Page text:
Heartless thieves are stealing baby lambs all over Donegal. A Manorcunningham farmer has become the latest victim in a new scam that’s sweeping the county.
Patrick Gallagher (left) from Galdonagh had been putting his Texel Cross lambs out in different fields everyday since the start of January at Ardagh, St Johnston.
“I put two lambs out with the ewe and when I went to feed them the next morning they had disappeared. They were only two days old and strong. It wasn’t a fox, I’m sure of that, it was a two legged fox because he left a torch and a glove behind him. This also happened three years ago but this time they appear to be working in doubles, taking two at a time.
Mr Gallagher said he suspected they were either being stolen to sell on or they were giving them to their children as pets.
“I know of at least six lambs taken in the past fortnight. It’s the same principle as some woman going into the hospital and stealing an infant child from it’s mother. I went back to the same field the lambs were originally stolen to leave more ewes and young lambs off and one of the ewes that lost her lambs came up to the gate to inspect the lambs I left off to see if her’s were there. If a ewe loses one lamb it will do her udders harm and obviously they’d be distressed for a while too.”
He added that if anyone was offered a lamb from anyone who didn’t keep a herd of sheep you should automatically be suspicious. You don’t rear a lamb without a ewe like you don’t get a child without its mother, he said.
“It money lost but thieves like this will be back again if they are not clamped down on. It also causes me and the flock stress. It’s got to the stage that if we’re not vigilant what will they be stealing next,” he said.
People who produce lambs for Easter had their ewes giving birth back in December so the lambs would be 40-50 pounds in spring, and economically worth raising. The stolen lambs won’t be off milk for three months and they can only have the very high fat ewes’ milk. If someone tries to feed them cows’ milk or other baby food products, they will simply die from dehydration caused by severe diarrhoea. As well, the babies’ digestive systems can’t absorb hay or grains, which will just pass right through. There is a ewes’ milk substitute but it’s very expensive, making it economically pointless to try and raise the lambs to sell. As well, the thieves cannot take the animals to an auction or slaughterhouse because animals that young are not accepted and they don’t have the legally required identification tags that allow government authorities to track an animal from the farm where it was born through the entire food chain. As well, it’s almost impossible to get a ewe to nurse a lamb that isn’t its own so trying to find a foster mom is pointless.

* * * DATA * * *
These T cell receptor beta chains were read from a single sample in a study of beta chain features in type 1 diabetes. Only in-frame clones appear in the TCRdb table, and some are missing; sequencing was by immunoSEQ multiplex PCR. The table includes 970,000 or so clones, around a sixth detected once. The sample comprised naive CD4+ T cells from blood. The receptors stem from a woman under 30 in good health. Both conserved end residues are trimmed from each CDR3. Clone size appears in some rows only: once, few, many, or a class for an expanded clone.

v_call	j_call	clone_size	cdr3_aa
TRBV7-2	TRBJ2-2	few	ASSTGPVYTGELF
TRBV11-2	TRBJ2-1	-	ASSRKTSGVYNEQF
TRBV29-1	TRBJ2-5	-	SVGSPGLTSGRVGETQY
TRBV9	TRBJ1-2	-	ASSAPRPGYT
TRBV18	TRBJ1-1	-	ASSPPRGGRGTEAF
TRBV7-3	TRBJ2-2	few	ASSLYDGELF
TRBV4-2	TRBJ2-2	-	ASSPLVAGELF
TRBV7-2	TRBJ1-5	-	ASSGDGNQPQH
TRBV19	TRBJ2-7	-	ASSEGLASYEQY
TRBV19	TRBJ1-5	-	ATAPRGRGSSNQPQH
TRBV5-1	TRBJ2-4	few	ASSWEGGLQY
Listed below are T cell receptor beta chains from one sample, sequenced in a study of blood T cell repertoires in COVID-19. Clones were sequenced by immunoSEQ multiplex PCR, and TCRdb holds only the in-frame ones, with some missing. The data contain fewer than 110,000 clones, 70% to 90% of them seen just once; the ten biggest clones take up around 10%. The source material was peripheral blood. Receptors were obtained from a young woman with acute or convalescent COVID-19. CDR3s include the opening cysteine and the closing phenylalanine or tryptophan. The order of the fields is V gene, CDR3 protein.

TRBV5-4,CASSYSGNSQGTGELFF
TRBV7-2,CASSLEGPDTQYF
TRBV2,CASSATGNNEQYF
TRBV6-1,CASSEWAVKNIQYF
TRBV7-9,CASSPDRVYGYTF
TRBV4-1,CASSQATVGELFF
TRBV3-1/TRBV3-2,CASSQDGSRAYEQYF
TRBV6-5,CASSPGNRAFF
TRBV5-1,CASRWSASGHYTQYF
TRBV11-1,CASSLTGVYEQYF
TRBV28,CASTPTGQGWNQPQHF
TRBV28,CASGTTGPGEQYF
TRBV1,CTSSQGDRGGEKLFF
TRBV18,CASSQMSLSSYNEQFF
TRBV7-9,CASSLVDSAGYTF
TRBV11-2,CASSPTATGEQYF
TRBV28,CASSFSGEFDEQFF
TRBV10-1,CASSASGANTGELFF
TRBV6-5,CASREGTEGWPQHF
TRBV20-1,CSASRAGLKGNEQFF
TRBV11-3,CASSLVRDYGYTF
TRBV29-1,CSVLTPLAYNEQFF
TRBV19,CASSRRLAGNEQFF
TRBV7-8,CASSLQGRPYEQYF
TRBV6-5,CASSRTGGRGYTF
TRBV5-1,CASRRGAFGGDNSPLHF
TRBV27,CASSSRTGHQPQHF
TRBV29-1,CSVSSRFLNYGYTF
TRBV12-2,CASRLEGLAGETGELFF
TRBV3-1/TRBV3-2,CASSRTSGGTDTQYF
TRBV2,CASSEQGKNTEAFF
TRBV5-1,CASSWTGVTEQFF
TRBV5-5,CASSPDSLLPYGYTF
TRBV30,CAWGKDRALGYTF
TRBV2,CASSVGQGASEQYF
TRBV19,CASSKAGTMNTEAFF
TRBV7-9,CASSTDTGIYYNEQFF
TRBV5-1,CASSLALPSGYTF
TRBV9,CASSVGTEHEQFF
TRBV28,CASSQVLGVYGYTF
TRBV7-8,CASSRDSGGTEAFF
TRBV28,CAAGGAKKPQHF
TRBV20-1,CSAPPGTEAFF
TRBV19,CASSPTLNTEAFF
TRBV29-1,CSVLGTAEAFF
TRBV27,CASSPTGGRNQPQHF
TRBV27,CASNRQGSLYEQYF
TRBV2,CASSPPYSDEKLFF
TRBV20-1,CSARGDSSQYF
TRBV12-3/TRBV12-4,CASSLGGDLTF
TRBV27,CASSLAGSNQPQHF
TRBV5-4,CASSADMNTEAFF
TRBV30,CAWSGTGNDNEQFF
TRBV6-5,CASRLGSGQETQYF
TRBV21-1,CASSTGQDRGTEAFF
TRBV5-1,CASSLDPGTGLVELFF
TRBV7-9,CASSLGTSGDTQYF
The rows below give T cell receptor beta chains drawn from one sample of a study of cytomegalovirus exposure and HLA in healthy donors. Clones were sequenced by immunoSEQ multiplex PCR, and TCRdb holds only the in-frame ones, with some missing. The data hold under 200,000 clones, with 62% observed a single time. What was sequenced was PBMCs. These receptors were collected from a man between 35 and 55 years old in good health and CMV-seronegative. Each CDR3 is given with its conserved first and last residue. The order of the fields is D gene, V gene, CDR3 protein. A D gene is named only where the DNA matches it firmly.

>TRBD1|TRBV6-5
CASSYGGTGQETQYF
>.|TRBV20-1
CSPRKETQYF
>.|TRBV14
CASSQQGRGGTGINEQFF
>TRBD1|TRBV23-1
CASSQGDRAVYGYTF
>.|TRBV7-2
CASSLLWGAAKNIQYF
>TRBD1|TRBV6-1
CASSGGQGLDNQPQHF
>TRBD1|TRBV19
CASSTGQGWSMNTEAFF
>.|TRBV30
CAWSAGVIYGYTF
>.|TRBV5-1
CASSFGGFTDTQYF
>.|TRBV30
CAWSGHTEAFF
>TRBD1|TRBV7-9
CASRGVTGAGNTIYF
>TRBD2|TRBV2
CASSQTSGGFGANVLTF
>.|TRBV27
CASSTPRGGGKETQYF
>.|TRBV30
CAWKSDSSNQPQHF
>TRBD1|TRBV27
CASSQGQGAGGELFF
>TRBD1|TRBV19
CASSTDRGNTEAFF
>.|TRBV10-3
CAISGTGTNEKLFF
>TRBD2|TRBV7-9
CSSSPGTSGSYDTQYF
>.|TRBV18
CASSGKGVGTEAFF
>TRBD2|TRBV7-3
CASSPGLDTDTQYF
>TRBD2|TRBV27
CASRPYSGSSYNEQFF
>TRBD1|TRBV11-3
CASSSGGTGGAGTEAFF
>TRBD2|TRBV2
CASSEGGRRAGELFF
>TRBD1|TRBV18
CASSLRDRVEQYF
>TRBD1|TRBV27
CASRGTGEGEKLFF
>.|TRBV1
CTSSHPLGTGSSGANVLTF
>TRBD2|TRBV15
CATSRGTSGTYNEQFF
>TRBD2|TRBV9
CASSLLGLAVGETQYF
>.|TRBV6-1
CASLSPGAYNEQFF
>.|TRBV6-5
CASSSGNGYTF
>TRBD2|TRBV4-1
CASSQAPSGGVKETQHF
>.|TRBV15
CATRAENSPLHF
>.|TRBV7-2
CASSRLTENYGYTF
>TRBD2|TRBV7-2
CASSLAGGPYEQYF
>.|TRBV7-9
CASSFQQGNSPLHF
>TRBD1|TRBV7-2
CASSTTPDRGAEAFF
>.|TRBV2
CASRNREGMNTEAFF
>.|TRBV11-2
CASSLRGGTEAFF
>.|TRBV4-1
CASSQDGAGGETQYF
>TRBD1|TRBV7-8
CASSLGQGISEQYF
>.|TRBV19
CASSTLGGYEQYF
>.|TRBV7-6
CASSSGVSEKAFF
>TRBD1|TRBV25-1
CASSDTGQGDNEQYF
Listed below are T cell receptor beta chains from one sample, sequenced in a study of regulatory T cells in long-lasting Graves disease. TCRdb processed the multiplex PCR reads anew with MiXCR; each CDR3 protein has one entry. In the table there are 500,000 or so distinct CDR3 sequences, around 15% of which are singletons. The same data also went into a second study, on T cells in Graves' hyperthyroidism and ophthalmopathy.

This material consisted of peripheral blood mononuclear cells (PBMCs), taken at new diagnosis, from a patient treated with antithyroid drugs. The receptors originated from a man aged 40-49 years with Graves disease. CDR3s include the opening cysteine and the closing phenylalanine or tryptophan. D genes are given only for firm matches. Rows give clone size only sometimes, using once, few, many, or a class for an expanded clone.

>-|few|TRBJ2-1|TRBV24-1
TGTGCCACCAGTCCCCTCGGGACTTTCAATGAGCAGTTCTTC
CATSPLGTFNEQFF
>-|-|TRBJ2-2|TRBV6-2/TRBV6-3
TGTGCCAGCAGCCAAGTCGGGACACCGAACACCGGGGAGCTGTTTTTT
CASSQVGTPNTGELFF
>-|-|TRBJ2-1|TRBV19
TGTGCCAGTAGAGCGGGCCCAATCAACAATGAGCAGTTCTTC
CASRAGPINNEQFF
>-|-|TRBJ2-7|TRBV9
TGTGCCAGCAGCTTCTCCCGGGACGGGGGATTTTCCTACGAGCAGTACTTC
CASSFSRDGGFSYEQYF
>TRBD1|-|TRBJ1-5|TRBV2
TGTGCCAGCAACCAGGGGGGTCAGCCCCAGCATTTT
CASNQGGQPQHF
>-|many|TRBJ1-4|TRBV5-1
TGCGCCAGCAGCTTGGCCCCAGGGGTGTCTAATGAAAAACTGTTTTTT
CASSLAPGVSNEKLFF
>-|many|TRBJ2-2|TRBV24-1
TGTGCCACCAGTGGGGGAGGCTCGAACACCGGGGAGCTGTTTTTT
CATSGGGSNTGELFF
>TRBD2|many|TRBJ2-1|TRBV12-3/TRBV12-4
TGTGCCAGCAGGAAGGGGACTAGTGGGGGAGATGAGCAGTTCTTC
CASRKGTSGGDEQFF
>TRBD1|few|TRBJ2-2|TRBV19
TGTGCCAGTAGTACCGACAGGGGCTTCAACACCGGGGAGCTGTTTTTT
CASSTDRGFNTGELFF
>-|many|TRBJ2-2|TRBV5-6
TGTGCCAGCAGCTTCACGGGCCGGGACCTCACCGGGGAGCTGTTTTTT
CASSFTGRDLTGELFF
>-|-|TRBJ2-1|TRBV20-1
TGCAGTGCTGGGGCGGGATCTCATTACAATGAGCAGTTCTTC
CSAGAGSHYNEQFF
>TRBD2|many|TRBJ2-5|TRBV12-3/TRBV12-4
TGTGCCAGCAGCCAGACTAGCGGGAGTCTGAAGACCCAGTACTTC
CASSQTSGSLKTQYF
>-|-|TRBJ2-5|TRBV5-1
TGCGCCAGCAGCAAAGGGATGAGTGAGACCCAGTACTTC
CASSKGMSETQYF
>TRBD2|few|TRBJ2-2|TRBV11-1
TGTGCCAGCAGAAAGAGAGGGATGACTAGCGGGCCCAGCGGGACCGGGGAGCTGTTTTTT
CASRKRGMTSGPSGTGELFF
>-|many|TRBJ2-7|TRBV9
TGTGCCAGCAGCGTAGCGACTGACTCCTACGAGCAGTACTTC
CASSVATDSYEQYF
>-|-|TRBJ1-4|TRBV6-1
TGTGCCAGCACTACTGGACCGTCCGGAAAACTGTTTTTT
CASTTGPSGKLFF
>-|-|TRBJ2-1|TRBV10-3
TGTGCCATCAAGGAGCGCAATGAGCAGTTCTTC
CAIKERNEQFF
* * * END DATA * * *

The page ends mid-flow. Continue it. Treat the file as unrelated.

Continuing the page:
IFA Chairman PJ McMonagle said he had received several reports of this latest phenomenon.
“With this mild weather when ewes have lambed farmers are putting them out to the fields. After they feed their ewes at night they come back in the morning only to find them bleating, calling out to their lambs which have been stolen. I’d appeal to everyone on the road to be very vigilant at what’s happening. Men’s livelihoods are in danger here.”
He added as well as Mr Gallagher’s incident he knew of lambs been taken at Ballinalecky Crossroads near Raphoe, Convoy and Ballybofey.
“I believe they are being stolen to order. Lambs at 40 kilos are worth €100 plus. Stealing a lamb and selling them for €15 to €20 can sell them rise to around €150 to €200 at Easter time. This has possibly always been happening but its more common this year. Maybe the four legged
fox has been taking them in the past but there’s more two legged foxes running around now,” he said.